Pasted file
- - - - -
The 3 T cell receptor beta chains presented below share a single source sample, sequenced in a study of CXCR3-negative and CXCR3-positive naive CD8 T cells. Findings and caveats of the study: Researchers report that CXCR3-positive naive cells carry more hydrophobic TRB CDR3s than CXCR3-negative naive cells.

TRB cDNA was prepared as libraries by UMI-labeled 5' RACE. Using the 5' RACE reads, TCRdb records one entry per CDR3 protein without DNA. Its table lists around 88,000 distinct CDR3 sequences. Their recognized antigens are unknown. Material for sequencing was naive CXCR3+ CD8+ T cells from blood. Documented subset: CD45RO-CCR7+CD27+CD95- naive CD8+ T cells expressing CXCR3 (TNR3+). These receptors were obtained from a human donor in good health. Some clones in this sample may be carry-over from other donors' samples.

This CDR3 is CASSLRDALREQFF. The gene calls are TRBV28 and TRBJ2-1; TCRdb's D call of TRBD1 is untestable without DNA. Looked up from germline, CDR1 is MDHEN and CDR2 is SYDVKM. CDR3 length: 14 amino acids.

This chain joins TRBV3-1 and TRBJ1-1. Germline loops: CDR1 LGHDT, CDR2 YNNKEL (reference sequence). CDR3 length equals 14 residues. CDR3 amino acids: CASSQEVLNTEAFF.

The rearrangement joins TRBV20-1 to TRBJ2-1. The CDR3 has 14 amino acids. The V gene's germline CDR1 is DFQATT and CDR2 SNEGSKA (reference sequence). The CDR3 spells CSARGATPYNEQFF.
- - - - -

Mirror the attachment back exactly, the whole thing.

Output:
The 3 T cell receptor beta chains presented below share a single source sample, sequenced in a study of CXCR3-negative and CXCR3-positive naive CD8 T cells. Findings and caveats of the study: Researchers report that CXCR3-positive naive cells carry more hydrophobic TRB CDR3s than CXCR3-negative naive cells.

TRB cDNA was prepared as libraries by UMI-labeled 5' RACE. Using the 5' RACE reads, TCRdb records one entry per CDR3 protein without DNA. Its table lists around 88,000 distinct CDR3 sequences. Their recognized antigens are unknown. Material for sequencing was naive CXCR3+ CD8+ T cells from blood. Documented subset: CD45RO-CCR7+CD27+CD95- naive CD8+ T cells expressing CXCR3 (TNR3+). These receptors were obtained from a human donor in good health. Some clones in this sample may be carry-over from other donors' samples.

This CDR3 is CASSLRDALREQFF. The gene calls are TRBV28 and TRBJ2-1; TCRdb's D call of TRBD1 is untestable without DNA. Looked up from germline, CDR1 is MDHEN and CDR2 is SYDVKM. CDR3 length: 14 amino acids.

This chain joins TRBV3-1 and TRBJ1-1. Germline loops: CDR1 LGHDT, CDR2 YNNKEL (reference sequence). CDR3 length equals 14 residues. CDR3 amino acids: CASSQEVLNTEAFF.

The rearrangement joins TRBV20-1 to TRBJ2-1. The CDR3 has 14 amino acids. The V gene's germline CDR1 is DFQATT and CDR2 SNEGSKA (reference sequence). The CDR3 spells CSARGATPYNEQFF.